I am on a road with pot holes and roadblocks, but they will not stop me. I will move forward, dodge left and right, move fast and slow, but always forward.  I hope you will, too.

(Dodge, duck, dip, dive, and dodge. Right?  Who knew the five D’s of Dodgeball would be so helpful.)

If you need encouragement, please, drop me a line. Helping others always keeps me moving, too.

You Can Have The “Suprise Kiss” When You Pry It From My Cold, Dead Lips

I am very glad there are so many helpful articles about avoiding sexism and racism in our writing, but why do so many of them make my blood boil?

These articles are a mix of sensible thoughts, badly chosen examples, condescending attitude, and weirdly unhelpful tips for improving your work.  I’ve decided to no longer post those types of articles on Facebook or Twitter, even for the lively debates.  The most recent of these, an article about the harmful effects of sexist tropes applied to male characters, left me with a bad taste and these helpful impressions:

  1. We can only write about well-balanced characters.  No Fatally Flawed People!
  2. All characters must have a wholesome and fulfilling home life, with perfect parents.
  3. Everyone must be a winner, and nobody can be unattractive AND a bad person.
  4. No seducing anybody, male or female, ever.  No changing your mind.
  5. Don’t match negative qualities with stereotypes, or… something…  What?

I get it, writers are trying to help other writers.  I’m trying to pass along helpful tips, too.  But the sheer audacity to feel you can write down a set of rules to control what can or cannot be written about stuns and infuriates me. I will use anything and everything I need to tell the story.  If I get it wrong and readers don’t like it, fine.  I will dig my hole with my own damn shovel, not a borrowed one.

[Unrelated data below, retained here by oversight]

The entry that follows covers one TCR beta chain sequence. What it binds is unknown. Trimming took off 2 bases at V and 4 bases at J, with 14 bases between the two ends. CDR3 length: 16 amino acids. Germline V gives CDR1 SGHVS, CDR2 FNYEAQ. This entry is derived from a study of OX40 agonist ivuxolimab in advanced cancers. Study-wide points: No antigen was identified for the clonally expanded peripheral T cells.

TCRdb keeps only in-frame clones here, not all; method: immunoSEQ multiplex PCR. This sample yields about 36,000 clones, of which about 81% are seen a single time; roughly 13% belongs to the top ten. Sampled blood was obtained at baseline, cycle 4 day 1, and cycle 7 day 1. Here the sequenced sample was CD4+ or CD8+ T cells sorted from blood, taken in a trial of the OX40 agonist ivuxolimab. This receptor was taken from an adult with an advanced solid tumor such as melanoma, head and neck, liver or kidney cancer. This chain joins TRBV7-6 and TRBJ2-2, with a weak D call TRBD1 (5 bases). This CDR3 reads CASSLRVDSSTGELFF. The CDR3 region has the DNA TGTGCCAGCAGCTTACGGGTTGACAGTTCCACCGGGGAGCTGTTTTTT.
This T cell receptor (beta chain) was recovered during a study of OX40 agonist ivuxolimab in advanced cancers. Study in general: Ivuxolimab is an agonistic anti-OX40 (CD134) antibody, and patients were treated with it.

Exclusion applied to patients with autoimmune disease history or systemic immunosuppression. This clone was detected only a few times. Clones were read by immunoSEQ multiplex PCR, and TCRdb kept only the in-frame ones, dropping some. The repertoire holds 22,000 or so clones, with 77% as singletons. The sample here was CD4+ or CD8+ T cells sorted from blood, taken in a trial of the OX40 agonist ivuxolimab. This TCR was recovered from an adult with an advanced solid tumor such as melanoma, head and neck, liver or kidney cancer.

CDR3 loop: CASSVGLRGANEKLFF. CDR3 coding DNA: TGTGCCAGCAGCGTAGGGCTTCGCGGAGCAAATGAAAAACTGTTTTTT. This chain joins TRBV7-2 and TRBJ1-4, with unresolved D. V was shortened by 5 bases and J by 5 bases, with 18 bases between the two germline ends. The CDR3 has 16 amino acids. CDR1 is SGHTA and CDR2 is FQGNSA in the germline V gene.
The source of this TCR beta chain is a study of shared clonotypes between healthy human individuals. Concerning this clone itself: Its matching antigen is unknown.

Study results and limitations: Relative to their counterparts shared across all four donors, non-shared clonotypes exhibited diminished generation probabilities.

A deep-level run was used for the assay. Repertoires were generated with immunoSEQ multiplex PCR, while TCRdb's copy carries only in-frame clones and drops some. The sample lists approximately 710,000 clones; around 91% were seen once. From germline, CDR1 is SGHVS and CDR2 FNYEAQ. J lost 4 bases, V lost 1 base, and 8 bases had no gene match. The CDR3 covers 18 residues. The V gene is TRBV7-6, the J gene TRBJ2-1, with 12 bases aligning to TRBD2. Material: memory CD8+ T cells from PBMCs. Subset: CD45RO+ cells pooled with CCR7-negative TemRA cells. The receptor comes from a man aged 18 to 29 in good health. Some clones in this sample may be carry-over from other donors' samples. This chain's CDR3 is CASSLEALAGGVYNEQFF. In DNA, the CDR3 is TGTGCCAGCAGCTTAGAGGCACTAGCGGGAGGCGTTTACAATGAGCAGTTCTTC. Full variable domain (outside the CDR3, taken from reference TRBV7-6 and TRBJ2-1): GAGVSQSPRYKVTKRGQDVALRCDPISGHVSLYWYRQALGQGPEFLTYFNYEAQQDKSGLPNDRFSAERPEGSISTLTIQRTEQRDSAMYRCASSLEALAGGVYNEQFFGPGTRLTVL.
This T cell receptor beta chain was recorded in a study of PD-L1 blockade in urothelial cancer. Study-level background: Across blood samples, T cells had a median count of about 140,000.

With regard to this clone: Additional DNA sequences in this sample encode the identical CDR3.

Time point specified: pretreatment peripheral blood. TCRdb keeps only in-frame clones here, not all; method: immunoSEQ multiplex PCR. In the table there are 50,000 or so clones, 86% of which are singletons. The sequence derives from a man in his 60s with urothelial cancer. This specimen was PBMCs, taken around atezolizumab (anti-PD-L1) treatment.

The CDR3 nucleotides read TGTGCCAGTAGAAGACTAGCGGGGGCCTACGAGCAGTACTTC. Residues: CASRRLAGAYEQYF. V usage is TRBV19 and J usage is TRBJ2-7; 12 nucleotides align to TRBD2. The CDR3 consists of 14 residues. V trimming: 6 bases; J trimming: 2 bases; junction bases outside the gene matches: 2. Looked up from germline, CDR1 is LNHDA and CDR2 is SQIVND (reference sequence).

It is the suggestions about sexual assault and rape that really ball up my fists.  There are some very uncomfortable truths about these topics.  Yes, male rape exists.  No, you shouldn’t include rape in the story to make a character more interesting.  Seduction exists.  Changing your mind isn’t rape.  Men and women have the right to change their mind about a situation.  Someone can go from dislike or nervous trepidation to accepting sexual advances without losing consent, and can also reverse that decision.  Consent isn’t a fixed point.

But to suggest that no one should ever write about sexual situations that aren’t 100% consensual to all parties is ridiculous and unrealistic.  Yes, consent and rape are controversial subjects, but to silence writers and other storytellers is sweeping the subject under the rug.  As a writer and a survivor of rape, I Will Not Be Silenced! I will use the emotions, unflinchingly, to tell a story.  You live through it, or you die inside.  You can get professional or spiritual help, but it is the internal self that makes that decision.  Being told I can’t write about all of my experiences, whether in fiction or blogging, is my trigger.

Heart pounding, muscles tensed, skin tingling as my senses expand.  Weight shifting to my toes, ready to fight or take flight.  Hands clenched next to a keyboard as I read a damn article.  On a computer.  In my home.  That is what a f**king trigger is like.  It’s a visceral reaction I found–oddly enough–reading words meant to silence me, not words in some novel (with or without a trigger warning).

Trigger warnings are a nice idea, but unrealistic.  You can’t bubble wrap the world.  You learn to survive, just like with any other type of abuse.  You learn to cope.  To thrive.  In my case, to write.

I guess it’s not too surprising that my plots tend towards Romance (and because I don’t look away from the relationship once it ends up in a bedroom, shifts over to Erotica).  The edges of consent and seduction fascinate me.  The negotiation of ego verses vulnerability, and who you choose, and why.  Who pulls at you, opening your soul, giving you a safe place to simply exist?  Who becomes your bedrock, a stable place to stand and face the world?